Shift to value-based care requires cultural transformation

Healthcare's need to transition from volume- to value-based care models is a constant refrain in the industry, but the shift has hit a rough patch that demonstrates organizations can't achieve true reform until they change their cultures, according to a Health Affairs blog post.

Major studies on medical homes and readmission prevention last year often produced negative or disappointing results, writes Stuart Pollack, M.D., medical director at Brigham and Women's Advanced Primary Care Associations, South Huntington in Jamaica Plain, Massachusetts. In addition, many accountable care organizations (ACOs) continue to leave the Pioneer ACO program. 

Moreover, he writes, only 53 of the original 220 ACOs participating in the Medicare Shared Savings program kept spending at levels that qualified them for performance payments. This doesn't mean it's impossible to deliver higher quality care at lower cost, Pollack says. But organizations that try to replicate the results of successful Triple Aim initiatives often have the wrong focus, emphasizing raw process over shifts in culture and principles, according to the post.

To make these necessary changes, he recommends the principle of Adaptive Reserve, or maintaining a consistent vision, learning culture, interpersonal relationships and communication and shared leadership: "[n]ot differences in functional processes, but differences in cultures."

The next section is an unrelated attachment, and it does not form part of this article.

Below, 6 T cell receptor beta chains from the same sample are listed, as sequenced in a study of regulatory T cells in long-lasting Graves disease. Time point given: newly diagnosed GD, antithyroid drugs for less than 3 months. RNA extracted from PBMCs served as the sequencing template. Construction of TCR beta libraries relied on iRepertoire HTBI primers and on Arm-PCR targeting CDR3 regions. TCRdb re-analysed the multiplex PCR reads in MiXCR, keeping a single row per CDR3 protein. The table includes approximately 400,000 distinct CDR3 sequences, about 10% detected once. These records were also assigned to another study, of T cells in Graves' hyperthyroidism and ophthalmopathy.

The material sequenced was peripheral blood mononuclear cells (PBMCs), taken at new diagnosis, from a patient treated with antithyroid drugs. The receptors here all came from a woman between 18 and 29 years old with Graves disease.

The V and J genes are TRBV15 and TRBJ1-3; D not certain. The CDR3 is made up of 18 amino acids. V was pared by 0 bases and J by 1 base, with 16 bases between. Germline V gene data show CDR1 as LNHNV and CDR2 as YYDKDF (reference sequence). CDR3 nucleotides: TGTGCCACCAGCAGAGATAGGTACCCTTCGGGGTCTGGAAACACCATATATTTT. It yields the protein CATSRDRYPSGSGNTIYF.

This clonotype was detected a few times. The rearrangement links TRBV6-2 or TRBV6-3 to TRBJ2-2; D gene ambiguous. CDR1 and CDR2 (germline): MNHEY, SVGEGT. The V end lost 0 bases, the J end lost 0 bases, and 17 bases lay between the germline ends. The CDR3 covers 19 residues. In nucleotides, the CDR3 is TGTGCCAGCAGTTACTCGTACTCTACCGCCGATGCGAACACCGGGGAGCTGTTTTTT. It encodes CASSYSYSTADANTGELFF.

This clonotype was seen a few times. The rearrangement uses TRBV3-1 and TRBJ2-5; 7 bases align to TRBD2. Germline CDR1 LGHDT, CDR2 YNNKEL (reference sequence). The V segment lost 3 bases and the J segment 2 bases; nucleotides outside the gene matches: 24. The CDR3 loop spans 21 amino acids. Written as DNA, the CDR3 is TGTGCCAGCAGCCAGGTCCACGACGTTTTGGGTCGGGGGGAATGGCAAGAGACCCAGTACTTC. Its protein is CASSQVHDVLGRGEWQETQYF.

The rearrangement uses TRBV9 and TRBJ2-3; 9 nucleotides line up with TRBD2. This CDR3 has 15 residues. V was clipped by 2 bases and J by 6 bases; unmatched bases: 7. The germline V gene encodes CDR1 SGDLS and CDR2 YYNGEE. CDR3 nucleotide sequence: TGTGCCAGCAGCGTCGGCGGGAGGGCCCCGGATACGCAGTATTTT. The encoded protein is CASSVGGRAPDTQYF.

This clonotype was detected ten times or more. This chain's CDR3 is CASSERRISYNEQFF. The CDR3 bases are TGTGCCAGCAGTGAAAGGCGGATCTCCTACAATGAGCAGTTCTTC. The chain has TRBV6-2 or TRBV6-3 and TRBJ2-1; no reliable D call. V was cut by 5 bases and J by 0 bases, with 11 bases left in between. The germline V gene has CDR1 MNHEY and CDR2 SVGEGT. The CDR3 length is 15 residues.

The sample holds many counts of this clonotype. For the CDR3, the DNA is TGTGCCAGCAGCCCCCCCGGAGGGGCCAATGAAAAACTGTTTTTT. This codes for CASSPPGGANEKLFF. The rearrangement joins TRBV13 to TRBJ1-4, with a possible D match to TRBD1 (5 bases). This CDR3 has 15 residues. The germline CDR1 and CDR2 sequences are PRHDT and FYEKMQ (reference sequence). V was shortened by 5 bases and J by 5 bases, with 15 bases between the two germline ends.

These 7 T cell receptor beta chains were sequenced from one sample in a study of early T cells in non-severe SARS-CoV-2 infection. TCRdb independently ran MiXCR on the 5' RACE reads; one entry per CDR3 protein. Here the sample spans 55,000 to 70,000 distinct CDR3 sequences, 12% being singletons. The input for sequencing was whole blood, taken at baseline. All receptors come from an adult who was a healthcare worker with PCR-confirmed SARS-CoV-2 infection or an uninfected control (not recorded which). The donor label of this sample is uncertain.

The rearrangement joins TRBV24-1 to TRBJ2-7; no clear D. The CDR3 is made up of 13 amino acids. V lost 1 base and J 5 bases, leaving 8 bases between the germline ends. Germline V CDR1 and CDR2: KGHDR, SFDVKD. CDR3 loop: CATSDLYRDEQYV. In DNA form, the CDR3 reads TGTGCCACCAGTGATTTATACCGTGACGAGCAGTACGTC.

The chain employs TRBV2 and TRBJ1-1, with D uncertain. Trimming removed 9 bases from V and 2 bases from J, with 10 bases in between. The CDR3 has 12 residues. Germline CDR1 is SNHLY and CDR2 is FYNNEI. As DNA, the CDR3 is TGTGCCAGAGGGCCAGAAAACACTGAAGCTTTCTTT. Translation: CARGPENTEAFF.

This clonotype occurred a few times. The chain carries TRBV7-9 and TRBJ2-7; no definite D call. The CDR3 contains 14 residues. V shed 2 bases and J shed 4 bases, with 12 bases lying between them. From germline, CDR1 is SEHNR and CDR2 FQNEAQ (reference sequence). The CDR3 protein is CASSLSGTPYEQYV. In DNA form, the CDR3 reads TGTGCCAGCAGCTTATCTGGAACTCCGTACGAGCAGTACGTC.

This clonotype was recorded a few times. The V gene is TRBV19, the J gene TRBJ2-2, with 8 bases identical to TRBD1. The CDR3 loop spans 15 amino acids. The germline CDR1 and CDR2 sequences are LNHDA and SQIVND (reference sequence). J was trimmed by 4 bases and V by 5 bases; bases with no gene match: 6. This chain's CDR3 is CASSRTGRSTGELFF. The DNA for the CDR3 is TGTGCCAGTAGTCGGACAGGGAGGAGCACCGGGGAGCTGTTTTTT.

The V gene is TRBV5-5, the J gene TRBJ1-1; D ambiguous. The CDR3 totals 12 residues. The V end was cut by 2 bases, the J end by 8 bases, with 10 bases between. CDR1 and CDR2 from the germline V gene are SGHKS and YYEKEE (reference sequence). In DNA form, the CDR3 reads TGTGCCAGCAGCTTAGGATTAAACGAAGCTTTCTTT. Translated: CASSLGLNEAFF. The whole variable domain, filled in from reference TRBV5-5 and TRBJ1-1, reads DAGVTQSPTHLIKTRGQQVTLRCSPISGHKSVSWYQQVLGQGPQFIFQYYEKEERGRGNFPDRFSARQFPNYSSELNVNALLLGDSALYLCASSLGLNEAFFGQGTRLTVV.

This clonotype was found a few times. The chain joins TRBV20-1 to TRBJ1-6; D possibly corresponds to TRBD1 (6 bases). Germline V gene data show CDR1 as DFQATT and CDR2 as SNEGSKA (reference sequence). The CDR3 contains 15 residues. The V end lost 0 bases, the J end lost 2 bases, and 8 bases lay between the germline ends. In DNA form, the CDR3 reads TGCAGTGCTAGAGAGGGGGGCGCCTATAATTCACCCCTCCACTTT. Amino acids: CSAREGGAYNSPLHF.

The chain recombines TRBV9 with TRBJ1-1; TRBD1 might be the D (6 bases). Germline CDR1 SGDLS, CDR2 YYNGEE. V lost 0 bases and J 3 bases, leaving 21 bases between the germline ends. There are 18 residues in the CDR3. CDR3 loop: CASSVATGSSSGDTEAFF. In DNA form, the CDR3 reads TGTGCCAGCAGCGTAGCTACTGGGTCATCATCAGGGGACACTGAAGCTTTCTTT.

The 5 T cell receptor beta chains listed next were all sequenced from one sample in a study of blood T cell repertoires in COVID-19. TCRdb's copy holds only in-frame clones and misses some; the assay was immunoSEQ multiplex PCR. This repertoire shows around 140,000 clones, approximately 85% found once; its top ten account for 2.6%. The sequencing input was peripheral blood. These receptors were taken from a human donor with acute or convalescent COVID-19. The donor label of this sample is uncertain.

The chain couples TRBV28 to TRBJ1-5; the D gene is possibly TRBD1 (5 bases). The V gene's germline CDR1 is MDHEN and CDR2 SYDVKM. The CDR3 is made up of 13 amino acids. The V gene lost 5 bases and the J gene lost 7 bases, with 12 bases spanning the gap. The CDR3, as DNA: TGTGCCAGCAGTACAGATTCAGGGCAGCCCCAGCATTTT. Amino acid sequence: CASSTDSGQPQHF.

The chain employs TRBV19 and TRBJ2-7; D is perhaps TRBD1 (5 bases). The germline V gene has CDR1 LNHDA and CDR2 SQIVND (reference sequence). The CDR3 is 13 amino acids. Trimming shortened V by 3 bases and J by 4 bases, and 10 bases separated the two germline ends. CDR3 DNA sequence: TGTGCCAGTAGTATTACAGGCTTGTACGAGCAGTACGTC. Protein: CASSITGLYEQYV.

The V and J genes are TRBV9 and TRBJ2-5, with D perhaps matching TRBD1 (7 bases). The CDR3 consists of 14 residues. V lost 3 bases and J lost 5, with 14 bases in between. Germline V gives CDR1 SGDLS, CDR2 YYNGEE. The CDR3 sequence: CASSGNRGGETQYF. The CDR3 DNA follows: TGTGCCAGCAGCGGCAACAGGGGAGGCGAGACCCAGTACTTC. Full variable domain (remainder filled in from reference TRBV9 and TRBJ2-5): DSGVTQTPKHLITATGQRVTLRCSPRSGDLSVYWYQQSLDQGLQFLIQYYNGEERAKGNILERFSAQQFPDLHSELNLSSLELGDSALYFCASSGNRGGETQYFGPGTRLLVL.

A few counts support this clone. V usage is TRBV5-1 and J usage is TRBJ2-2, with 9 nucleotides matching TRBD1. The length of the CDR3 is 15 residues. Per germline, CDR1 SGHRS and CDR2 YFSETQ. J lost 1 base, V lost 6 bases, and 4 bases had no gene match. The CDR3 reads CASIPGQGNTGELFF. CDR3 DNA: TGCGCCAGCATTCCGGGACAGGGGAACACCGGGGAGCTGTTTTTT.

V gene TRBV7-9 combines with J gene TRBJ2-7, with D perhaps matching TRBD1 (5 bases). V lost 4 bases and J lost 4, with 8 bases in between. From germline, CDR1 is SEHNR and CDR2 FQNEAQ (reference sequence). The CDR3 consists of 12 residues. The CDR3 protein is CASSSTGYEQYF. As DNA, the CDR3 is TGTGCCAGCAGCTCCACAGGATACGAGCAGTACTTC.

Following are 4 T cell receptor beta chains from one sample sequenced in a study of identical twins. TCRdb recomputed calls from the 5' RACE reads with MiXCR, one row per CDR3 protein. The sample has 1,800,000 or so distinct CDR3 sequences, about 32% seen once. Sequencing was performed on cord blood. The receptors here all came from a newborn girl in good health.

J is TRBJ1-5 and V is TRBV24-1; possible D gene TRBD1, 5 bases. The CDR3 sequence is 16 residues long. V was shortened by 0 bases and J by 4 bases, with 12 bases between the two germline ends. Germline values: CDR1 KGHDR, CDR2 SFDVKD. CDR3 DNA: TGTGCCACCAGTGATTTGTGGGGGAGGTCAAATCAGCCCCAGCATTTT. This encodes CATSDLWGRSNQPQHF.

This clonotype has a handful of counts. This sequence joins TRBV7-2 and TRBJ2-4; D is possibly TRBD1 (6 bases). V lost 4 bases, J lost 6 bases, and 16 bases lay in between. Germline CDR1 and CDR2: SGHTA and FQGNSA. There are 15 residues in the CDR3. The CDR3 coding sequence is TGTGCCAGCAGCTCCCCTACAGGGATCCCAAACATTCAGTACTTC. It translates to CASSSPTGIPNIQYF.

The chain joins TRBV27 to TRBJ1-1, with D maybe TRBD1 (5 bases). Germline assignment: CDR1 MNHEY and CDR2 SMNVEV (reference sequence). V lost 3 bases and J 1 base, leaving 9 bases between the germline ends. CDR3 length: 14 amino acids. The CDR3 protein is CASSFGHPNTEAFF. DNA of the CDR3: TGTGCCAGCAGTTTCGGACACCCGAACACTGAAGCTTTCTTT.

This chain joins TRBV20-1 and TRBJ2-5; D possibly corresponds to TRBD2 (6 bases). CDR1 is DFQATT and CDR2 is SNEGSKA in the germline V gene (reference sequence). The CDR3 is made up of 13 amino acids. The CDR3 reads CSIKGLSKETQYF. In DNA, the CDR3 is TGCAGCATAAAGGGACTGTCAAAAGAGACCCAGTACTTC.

To create such a culture, he suggests healthcare leaders implement processes that address:

  • Hiring practices
  • Individual/team development
  • Meeting strategies, with specific emphasis on huddles
  • General leadership strategies
  • Team, inter-team and team-leader communication
  • Vision and mission

It's not enough to implement these practices; intent matters as well, he says. Successful organizations will view these practices as the ongoing backbone of their processes, not as items on a checklist that they must complete.

"Culture can be designed, engineered, and executed," Pollack writes. "Organizational leadership can invest in building incredibly tight processes around hiring; individual, team and leadership development; communication, huddles and meetings; and most importantly, a strategy for communicating and living a shared set of principles."

To learn more:
- read the post

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